With that mind, how do you set about creating an act?
My acts develop over time but they usually begin with a piece of music. I really love accents in music and pinpointing those to punctuate with moves, so if I find a piece of music with good accents I’m super excited and have to make an act to it. I don’t strictly choreograph my acts, though; in one of my acts I still have a whole minute which is freestyle. I love the freedom it gives you to play off the audience. You can find out what works and what doesn’t work and you can let an act reach its full potential; the audience will enjoy it more if you tailor it to them.[pullquote width=”300″ float=”left”]My advice to everyone is to be nice. It may sound simple and obvious but if you’re not nice to people then you’re not going to get anywhere. [/pullquote]
I’m still a costume designer at heart so I absolutely love coming up with a look for each new act. My costumes are my pride and joy and I can spend hours out shopping for fabrics and trimmings. The only problem is that, even with my degree, I have decided that wearing them is more fun to me than making them. Luckily I have lots of great contacts from my university days which is very handy.
What’s the best piece of advice you’ve been given so far and what would you give to others starting out?
The best piece of advice I’ve been given is let go and don’t be afraid to be ugly. I’d spent months on my routine for Cabaret Roulette and when I got to the dance studio it didn’t feel right, so I scrapped the whole thing and came up with my Austin Powers act in the final few days before the show. I called up Vivacity Bliss for advice and she told me to go for it, be the character and not to be scared to be ugly. When I started working on my Slimer (from Ghostbusters) act I took the same advice on board. It might not have technically been pretty when I was rubbing gingernuts all over my face but the audience loved it!
My advice to everyone is to be nice. It may sound simple and obvious but if you’re not nice to people then you’re not going to get anywhere. People will be willing to help you if you’re nice to them and I put my success down to people supporting me, propelling me forward and helping me with what I need to improve on – and that’s all from being nice to people. Everyone wants to work with someone who is nice.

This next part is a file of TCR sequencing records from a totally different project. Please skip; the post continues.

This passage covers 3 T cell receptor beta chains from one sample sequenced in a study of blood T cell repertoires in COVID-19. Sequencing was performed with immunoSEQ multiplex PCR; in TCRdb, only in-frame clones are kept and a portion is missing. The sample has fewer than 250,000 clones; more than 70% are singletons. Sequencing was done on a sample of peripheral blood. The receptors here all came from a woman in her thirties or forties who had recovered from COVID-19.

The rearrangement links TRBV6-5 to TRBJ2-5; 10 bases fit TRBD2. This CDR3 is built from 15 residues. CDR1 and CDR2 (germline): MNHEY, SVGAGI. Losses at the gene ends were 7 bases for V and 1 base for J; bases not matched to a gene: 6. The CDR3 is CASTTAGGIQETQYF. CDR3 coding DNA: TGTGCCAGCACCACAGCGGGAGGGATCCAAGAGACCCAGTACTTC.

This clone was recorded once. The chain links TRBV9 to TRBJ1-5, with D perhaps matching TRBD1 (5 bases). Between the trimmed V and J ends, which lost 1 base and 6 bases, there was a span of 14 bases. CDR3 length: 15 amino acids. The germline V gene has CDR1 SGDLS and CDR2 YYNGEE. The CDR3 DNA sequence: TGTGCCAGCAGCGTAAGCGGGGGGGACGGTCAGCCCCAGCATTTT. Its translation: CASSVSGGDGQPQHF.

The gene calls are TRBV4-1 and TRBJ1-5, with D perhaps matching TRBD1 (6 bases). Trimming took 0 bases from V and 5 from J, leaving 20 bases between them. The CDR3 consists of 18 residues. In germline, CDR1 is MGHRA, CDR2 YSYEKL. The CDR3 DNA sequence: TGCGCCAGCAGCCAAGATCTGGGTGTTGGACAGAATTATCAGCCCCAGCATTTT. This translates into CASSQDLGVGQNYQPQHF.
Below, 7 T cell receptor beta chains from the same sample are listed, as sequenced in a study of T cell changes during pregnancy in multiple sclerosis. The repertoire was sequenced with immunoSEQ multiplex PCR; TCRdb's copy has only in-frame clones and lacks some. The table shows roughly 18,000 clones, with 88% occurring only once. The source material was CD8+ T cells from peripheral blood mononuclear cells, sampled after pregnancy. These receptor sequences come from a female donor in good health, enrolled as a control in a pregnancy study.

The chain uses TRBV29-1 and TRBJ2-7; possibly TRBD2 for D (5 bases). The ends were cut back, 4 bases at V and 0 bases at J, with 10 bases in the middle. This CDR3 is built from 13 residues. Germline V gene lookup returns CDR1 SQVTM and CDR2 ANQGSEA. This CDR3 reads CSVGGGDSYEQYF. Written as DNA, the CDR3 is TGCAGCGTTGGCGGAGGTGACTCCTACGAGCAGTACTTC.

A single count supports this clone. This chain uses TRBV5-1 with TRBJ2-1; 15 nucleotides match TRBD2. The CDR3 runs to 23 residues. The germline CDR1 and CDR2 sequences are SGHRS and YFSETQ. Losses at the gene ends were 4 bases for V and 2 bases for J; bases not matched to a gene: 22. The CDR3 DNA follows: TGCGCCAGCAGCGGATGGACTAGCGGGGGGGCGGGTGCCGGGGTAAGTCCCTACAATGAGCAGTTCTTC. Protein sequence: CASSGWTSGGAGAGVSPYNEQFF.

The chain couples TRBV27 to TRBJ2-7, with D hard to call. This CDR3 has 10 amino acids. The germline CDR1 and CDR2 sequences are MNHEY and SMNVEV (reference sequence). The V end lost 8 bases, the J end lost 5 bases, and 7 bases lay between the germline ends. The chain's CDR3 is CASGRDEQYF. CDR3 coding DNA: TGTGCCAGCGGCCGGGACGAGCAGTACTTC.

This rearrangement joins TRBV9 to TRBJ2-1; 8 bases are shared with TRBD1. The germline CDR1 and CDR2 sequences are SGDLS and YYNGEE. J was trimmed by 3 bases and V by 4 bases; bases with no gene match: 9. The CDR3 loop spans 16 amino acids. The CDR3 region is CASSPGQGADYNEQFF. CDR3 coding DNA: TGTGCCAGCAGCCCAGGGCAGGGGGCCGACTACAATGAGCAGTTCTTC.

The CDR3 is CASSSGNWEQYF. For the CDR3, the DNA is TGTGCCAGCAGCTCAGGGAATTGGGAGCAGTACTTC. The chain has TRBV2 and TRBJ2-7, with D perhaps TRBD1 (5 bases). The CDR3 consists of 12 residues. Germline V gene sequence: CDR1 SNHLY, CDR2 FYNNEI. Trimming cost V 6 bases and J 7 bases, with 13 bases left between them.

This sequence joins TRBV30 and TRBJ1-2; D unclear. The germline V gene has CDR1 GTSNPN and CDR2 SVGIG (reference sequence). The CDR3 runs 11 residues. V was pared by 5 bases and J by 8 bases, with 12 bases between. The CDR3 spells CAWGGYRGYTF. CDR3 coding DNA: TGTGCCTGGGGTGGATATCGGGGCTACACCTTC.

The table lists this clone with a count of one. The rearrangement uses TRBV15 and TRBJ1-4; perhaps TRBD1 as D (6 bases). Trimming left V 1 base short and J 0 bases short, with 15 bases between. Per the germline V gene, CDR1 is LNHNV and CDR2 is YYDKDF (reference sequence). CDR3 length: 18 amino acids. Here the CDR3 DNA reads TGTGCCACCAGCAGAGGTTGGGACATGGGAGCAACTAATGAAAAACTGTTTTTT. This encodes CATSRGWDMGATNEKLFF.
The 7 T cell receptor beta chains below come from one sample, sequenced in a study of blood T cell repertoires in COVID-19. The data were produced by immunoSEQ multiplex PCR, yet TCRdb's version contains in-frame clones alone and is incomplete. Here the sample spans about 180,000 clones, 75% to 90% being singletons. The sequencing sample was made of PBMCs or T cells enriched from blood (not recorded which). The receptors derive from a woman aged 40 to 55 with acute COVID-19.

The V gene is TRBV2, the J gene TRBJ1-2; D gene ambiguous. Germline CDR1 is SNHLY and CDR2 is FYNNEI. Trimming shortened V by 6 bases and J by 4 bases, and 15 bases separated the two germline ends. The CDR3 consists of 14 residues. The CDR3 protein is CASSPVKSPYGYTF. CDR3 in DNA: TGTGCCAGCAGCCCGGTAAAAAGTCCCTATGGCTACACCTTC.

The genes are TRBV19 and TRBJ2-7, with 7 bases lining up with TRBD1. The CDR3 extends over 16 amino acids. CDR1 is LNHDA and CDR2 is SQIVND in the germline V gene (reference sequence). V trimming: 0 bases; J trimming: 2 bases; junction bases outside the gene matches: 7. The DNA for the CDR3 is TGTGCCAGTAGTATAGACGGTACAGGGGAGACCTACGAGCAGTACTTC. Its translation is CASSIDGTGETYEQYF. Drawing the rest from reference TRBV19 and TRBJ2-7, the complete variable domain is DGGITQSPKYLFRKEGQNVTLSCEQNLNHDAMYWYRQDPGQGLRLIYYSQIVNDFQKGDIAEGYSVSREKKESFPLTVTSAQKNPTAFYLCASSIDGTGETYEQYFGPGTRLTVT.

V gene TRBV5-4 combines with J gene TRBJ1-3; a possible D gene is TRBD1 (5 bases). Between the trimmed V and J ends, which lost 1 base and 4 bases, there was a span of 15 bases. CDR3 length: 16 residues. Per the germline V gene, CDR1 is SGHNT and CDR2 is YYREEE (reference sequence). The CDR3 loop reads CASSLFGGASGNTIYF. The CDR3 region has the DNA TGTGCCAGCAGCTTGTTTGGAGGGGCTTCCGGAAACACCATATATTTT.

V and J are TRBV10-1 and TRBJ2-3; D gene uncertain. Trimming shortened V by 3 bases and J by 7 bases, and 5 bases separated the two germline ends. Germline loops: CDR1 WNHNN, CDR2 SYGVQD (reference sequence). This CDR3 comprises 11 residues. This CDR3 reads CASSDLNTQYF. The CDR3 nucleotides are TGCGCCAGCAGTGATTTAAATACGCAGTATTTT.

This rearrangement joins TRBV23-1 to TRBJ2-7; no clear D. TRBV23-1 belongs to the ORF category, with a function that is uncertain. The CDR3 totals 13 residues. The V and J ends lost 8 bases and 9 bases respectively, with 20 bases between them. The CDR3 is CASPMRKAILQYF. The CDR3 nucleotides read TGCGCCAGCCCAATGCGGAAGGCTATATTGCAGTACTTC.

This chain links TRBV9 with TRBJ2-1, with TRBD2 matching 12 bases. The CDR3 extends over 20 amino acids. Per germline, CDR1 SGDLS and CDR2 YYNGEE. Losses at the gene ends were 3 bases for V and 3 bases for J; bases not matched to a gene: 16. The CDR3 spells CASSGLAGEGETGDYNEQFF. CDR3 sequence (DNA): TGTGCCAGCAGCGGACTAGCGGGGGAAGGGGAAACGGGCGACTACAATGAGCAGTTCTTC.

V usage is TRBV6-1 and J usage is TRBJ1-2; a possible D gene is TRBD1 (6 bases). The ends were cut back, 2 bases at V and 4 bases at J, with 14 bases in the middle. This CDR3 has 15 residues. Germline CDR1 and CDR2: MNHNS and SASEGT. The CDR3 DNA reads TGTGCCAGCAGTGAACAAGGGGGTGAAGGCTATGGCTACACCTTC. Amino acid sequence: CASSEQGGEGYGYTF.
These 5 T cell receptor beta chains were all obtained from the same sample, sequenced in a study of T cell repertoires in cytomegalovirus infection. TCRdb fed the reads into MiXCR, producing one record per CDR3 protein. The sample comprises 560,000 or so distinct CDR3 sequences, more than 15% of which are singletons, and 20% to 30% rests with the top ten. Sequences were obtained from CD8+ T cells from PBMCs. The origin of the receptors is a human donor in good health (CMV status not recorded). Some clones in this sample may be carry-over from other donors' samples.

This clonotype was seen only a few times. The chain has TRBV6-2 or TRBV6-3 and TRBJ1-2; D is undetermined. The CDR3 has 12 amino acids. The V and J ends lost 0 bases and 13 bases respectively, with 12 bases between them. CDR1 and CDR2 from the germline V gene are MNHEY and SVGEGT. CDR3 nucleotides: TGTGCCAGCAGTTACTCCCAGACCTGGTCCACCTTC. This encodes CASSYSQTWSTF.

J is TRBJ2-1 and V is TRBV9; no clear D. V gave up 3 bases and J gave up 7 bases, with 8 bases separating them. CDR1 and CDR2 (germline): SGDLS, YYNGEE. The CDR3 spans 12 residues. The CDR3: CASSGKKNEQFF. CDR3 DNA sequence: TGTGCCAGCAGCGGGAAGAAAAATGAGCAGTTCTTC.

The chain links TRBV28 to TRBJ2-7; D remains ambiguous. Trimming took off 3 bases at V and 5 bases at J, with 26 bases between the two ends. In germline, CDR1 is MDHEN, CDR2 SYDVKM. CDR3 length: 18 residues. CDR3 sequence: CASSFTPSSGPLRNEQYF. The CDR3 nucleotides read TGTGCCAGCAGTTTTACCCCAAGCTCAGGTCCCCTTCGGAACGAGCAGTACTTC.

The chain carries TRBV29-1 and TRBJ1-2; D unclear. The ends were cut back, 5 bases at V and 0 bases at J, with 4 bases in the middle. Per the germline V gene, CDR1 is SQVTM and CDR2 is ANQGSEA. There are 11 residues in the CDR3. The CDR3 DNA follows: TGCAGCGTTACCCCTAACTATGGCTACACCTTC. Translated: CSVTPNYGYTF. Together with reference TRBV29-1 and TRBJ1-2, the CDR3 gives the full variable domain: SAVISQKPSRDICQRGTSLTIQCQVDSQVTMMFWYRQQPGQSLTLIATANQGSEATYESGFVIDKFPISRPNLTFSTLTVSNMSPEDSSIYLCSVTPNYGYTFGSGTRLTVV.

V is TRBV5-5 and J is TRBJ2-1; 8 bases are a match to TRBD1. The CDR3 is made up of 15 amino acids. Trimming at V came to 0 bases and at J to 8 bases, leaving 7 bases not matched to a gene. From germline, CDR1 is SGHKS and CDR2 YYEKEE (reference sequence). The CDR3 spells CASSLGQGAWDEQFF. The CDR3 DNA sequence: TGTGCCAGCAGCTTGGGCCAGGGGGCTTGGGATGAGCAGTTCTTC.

What’s next for Felicity, any big plans for the future?
I’d love to perform internationally, especially in America. I went to Viva Las Vegas last year and it was amazing. I’d love to see it from the other side and experience it that way. To perform in Vegas would be high on my list. If there’s any goal in burlesque I’d like to achieve it would be to perform at the Burlesque Hall of Fame, and to be accepted at that level by the community and my peers would be astounding. It’s not about competing for me. It’s about being picked for something that showcases the talent in burlesque because it’s such a community based industry, just to be accepted in that sense is the honour.
How big an impact had burlesque had on your life?
In terms of changing my life it’s had a massive impact, and now I tend to not have much of a life outside of cabaret! I love it so much so why would I bother? I’m out doing shows, having meetings, making costumes at my shared studio space or eating out with other cabaret folk quite a lot.Personally I am much more confident. I had a lot of confidence issues before, particularly in body confidence and they have practically gone. I’m a lot more assertive now, I learnt that when you can take your clothes off on stage, the other things in life don’t seem as scary.
The community in burlesque is so supportive. I know I wouldn’t be where I was without the help of the lovely people involved in the industry. I have got so much more than I expected from everyone; most of my best friends are performers and I wouldn’t change any of it for the world.
Felicity Furore interviewed by Ivy Wilde.
21st Century Burlesque Magazine has documented the contemporary burlesque scene since 2007. Founded and edited by Holli-Mae Johnson.